Practical matters related to registration in the Finnish population system, health care, social security system, working and bank accounts are essential for all international students in Finland. Therefore, we have listed important links below that will take you to the detailed information you need.

Registration upon arrival in Finland

You must notify the Local Register Authority if you move to Finland permanently or if your temporary stay exceeds three months. You will be asked to provide information for the purposes of the Finnish Population Information System and details of your personal number, address and municipality of residence in your country of departure. Please find out in advance whether your documents must be certified with an apostille or otherwise legalised. You can find a list of local register offices here.

Finnish identity code

In connection with the registration, you will be issued a Finnish personal identity code, with the help of which authorities can check your personal data in the Finnish Population Information System. You need the personal identity code, when you have transactions with Finnish authorities and sometimes with private companies as well.

You can apply for a Finnish personal identity code at the same time you apply for your residence permit. Please note that even if you have been issued a Finnish personal identity code in connection with your residence permit, you still have to visit a Local Register Office to register your municipality of residence upon arrival.

Public health services

If your municipality of residence is Helsinki, Espoo or Vantaa you are entitled to use public health services. Public health services are provided by health stations, dental clinics, maternity and child health clinics and hospitals. If you are not entitled to use public health care services, you can seek help at a private medical clinic. At private clinics, you will have to pay all the expenses yourself. Please find out more about health services in Helsinki, Espoo and Vantaa.

Social security system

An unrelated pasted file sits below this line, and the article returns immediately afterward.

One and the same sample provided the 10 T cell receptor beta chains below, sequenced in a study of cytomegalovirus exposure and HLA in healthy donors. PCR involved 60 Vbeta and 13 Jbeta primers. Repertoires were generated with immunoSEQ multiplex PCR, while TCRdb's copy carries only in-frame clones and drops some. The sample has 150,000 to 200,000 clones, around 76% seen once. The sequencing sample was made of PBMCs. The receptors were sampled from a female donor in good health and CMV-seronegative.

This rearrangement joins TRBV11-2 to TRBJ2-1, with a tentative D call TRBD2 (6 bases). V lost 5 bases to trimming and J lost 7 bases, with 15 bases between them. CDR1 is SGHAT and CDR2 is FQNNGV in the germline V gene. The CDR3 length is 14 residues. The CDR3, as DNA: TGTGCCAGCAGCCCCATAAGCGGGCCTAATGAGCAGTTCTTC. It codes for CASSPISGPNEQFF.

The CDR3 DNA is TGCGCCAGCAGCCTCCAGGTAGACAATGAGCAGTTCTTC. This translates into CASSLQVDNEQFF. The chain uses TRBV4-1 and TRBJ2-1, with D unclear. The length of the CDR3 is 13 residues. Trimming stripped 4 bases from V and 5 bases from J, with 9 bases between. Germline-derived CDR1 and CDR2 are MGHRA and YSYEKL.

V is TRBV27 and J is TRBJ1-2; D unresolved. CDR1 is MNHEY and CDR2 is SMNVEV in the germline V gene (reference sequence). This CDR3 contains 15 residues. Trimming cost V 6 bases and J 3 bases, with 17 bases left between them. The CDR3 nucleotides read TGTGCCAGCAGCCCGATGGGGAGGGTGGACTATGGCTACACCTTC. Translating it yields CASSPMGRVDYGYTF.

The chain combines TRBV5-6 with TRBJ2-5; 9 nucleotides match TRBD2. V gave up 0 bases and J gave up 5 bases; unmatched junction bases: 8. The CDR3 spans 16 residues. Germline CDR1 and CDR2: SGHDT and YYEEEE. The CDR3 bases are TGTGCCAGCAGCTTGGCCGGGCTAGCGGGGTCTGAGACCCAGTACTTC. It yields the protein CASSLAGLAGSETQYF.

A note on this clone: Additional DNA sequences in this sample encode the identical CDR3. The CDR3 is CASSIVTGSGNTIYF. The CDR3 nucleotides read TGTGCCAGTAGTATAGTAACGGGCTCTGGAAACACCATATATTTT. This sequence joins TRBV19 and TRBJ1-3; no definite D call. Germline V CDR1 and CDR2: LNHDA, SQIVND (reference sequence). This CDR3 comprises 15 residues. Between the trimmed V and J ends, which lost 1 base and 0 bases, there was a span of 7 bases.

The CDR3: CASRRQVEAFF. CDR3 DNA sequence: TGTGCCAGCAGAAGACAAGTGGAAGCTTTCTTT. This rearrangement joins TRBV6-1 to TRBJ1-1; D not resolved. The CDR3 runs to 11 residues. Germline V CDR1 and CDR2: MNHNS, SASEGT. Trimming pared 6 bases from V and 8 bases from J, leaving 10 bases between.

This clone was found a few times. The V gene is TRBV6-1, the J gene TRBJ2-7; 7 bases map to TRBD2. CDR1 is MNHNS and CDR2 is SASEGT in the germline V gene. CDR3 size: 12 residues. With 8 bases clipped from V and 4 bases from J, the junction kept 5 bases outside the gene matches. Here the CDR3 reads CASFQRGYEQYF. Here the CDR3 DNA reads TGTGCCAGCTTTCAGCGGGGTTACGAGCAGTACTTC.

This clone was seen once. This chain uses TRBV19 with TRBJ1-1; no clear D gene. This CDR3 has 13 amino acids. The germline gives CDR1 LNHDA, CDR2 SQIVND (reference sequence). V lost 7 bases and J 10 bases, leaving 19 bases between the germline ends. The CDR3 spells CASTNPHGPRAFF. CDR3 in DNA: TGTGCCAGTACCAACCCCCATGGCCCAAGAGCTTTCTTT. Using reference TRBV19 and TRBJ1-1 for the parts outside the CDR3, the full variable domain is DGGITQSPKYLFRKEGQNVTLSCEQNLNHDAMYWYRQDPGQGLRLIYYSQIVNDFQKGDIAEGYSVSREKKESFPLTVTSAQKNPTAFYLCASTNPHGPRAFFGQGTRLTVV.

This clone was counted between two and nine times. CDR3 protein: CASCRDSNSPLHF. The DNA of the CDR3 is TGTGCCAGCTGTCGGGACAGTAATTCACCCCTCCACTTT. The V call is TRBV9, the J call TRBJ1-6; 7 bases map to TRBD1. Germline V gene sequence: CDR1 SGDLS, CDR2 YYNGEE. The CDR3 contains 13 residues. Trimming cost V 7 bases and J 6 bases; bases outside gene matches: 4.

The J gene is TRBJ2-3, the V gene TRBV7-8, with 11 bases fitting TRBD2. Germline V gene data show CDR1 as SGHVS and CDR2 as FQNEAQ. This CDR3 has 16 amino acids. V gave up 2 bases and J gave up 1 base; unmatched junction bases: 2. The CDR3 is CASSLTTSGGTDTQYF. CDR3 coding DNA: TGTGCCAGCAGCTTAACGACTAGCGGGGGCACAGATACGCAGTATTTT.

If you move to Finland for study purposes only, you will not be covered by the Finnish social security system. Eligibility for social security in Finland is based on either permanent residence or employment. Foreign students are considered temporary residents. For further information, please read more about The Social Insurance Institution of Finland (Kela).

Work while studying

Many students choose to work part-time along their studies, but please note that you are expected to be able to carry out your full-time studies nonetheless, as that is the purpose of your stay in Finland and the basis for your permission to remain in the country.

If you need a residence permit

Please note that Finnish Immigration Service does not accept salary from part-time work as proof of sufficient funds for a residence permit.

The residence permit for studies enables you to work without restrictions if your work is related to your degree. This means practical training and thesis work. You also have a right to have other jobs but the following restrictions apply:
- You may only work for an average of 25 hours per week during the academic terms.
- The number of working hours is not restricted on a weekly level. This means that you can adjust your weekly working hours during the academic term, as long as you work for 25 hours a week on average.
- You can work without restrictions at the times when your educational institution offers no instruction.


Everyone who works in Finland must have a tax card. You can request a tax card at a local office of the Finnish Tax Administration. In order to get a tax card, you need a Finnish personal identity code or a temporary identity code. If you have not yet received your Finnish personal identity code from the Finnish Immigration Service or in the Local Register Office, you can apply for one at your nearest tax office.